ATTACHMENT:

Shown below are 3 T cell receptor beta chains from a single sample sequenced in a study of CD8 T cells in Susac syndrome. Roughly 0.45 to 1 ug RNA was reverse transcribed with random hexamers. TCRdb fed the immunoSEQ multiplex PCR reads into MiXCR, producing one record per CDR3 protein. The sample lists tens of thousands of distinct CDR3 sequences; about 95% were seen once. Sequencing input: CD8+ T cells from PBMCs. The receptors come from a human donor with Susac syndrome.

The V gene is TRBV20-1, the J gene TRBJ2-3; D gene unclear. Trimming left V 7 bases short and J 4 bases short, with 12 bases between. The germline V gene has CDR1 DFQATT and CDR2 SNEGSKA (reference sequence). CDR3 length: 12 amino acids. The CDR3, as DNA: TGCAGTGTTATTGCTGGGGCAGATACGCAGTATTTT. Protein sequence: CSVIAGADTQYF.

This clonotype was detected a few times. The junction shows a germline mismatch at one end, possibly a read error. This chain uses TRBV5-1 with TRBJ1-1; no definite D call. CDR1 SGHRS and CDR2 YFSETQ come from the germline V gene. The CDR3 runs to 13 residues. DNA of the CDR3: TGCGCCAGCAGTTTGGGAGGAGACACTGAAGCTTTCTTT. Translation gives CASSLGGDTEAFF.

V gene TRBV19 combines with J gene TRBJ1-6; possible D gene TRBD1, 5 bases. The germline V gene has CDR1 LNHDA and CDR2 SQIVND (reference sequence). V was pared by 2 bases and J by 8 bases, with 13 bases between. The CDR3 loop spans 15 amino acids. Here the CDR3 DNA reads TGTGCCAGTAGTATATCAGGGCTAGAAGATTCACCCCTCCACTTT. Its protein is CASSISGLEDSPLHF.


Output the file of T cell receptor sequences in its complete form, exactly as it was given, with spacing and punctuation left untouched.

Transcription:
Shown below are 3 T cell receptor beta chains from a single sample sequenced in a study of CD8 T cells in Susac syndrome. Roughly 0.45 to 1 ug RNA was reverse transcribed with random hexamers. TCRdb fed the immunoSEQ multiplex PCR reads into MiXCR, producing one record per CDR3 protein. The sample lists tens of thousands of distinct CDR3 sequences; about 95% were seen once. Sequencing input: CD8+ T cells from PBMCs. The receptors come from a human donor with Susac syndrome.

The V gene is TRBV20-1, the J gene TRBJ2-3; D gene unclear. Trimming left V 7 bases short and J 4 bases short, with 12 bases between. The germline V gene has CDR1 DFQATT and CDR2 SNEGSKA (reference sequence). CDR3 length: 12 amino acids. The CDR3, as DNA: TGCAGTGTTATTGCTGGGGCAGATACGCAGTATTTT. Protein sequence: CSVIAGADTQYF.

This clonotype was detected a few times. The junction shows a germline mismatch at one end, possibly a read error. This chain uses TRBV5-1 with TRBJ1-1; no definite D call. CDR1 SGHRS and CDR2 YFSETQ come from the germline V gene. The CDR3 runs to 13 residues. DNA of the CDR3: TGCGCCAGCAGTTTGGGAGGAGACACTGAAGCTTTCTTT. Translation gives CASSLGGDTEAFF.

V gene TRBV19 combines with J gene TRBJ1-6; possible D gene TRBD1, 5 bases. The germline V gene has CDR1 LNHDA and CDR2 SQIVND (reference sequence). V was pared by 2 bases and J by 8 bases, with 13 bases between. The CDR3 loop spans 15 amino acids. Here the CDR3 DNA reads TGTGCCAGTAGTATATCAGGGCTAGAAGATTCACCCCTCCACTTT. Its protein is CASSISGLEDSPLHF.